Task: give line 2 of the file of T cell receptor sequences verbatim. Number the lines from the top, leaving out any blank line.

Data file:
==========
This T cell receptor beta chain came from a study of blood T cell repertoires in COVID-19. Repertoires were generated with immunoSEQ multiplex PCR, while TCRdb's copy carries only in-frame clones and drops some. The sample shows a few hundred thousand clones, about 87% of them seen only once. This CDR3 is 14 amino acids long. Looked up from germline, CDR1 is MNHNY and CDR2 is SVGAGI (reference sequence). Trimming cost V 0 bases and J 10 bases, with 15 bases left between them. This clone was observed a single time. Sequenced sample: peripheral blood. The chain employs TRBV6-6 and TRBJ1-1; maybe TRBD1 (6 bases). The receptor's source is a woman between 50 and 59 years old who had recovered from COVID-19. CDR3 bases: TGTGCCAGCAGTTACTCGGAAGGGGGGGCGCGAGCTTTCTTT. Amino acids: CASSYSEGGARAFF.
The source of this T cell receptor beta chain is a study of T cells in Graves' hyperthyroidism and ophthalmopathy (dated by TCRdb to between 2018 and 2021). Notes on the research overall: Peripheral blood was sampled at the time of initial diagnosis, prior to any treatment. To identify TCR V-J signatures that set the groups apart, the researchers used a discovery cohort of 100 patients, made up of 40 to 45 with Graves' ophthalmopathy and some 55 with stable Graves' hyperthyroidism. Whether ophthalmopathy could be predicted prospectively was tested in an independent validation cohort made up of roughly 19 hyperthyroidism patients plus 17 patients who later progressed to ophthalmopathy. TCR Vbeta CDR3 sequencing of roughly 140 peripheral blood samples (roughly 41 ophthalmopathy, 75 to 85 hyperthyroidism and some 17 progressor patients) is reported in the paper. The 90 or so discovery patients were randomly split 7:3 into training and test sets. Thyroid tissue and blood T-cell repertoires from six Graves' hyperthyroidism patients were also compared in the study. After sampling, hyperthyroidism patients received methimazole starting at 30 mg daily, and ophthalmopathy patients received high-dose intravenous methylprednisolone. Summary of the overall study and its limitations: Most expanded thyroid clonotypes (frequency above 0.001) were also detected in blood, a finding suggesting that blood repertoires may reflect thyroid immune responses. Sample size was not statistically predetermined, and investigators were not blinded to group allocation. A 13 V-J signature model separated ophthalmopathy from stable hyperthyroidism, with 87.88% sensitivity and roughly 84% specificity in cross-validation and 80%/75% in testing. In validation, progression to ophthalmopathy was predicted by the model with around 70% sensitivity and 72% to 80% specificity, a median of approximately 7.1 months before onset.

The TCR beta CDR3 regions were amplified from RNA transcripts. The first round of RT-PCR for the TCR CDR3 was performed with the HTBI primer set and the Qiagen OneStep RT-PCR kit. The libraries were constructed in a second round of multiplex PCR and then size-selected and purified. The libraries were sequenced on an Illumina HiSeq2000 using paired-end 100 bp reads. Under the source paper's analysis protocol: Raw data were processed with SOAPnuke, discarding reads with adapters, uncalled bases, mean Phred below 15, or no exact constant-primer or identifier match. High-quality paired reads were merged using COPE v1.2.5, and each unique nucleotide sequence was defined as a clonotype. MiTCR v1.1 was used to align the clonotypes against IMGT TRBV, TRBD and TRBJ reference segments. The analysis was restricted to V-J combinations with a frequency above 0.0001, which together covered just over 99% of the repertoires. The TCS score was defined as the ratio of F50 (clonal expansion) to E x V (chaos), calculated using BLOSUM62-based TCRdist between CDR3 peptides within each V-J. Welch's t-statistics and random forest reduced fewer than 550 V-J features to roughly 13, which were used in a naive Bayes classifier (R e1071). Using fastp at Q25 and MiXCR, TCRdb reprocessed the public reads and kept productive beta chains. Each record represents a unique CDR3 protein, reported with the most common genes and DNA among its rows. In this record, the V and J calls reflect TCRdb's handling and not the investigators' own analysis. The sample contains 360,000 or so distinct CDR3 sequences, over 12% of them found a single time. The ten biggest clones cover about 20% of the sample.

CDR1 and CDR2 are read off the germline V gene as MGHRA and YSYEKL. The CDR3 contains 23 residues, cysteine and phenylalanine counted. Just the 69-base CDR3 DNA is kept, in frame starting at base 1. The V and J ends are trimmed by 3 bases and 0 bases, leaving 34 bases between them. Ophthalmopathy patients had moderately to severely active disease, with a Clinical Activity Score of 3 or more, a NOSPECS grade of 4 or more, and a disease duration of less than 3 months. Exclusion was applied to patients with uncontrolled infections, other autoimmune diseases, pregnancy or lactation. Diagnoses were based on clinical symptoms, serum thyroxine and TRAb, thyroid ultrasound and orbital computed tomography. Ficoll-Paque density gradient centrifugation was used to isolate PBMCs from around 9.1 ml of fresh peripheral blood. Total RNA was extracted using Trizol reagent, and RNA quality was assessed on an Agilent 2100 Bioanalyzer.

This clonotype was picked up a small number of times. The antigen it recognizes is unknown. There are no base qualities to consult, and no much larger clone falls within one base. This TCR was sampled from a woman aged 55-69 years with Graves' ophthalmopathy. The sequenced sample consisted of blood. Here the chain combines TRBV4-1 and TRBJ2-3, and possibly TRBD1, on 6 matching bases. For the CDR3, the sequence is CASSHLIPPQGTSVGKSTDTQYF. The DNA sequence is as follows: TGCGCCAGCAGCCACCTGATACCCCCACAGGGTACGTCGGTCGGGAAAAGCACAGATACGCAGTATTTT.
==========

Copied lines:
The source of this T cell receptor beta chain is a study of T cells in Graves' hyperthyroidism and ophthalmopathy (dated by TCRdb to between 2018 and 2021). Notes on the research overall: Peripheral blood was sampled at the time of initial diagnosis, prior to any treatment. To identify TCR V-J signatures that set the groups apart, the researchers used a discovery cohort of 100 patients, made up of 40 to 45 with Graves' ophthalmopathy and some 55 with stable Graves' hyperthyroidism. Whether ophthalmopathy could be predicted prospectively was tested in an independent validation cohort made up of roughly 19 hyperthyroidism patients plus 17 patients who later progressed to ophthalmopathy. TCR Vbeta CDR3 sequencing of roughly 140 peripheral blood samples (roughly 41 ophthalmopathy, 75 to 85 hyperthyroidism and some 17 progressor patients) is reported in the paper. The 90 or so discovery patients were randomly split 7:3 into training and test sets. Thyroid tissue and blood T-cell repertoires from six Graves' hyperthyroidism patients were also compared in the study. After sampling, hyperthyroidism patients received methimazole starting at 30 mg daily, and ophthalmopathy patients received high-dose intravenous methylprednisolone. Summary of the overall study and its limitations: Most expanded thyroid clonotypes (frequency above 0.001) were also detected in blood, a finding suggesting that blood repertoires may reflect thyroid immune responses. Sample size was not statistically predetermined, and investigators were not blinded to group allocation. A 13 V-J signature model separated ophthalmopathy from stable hyperthyroidism, with 87.88% sensitivity and roughly 84% specificity in cross-validation and 80%/75% in testing. In validation, progression to ophthalmopathy was predicted by the model with around 70% sensitivity and 72% to 80% specificity, a median of approximately 7.1 months before onset.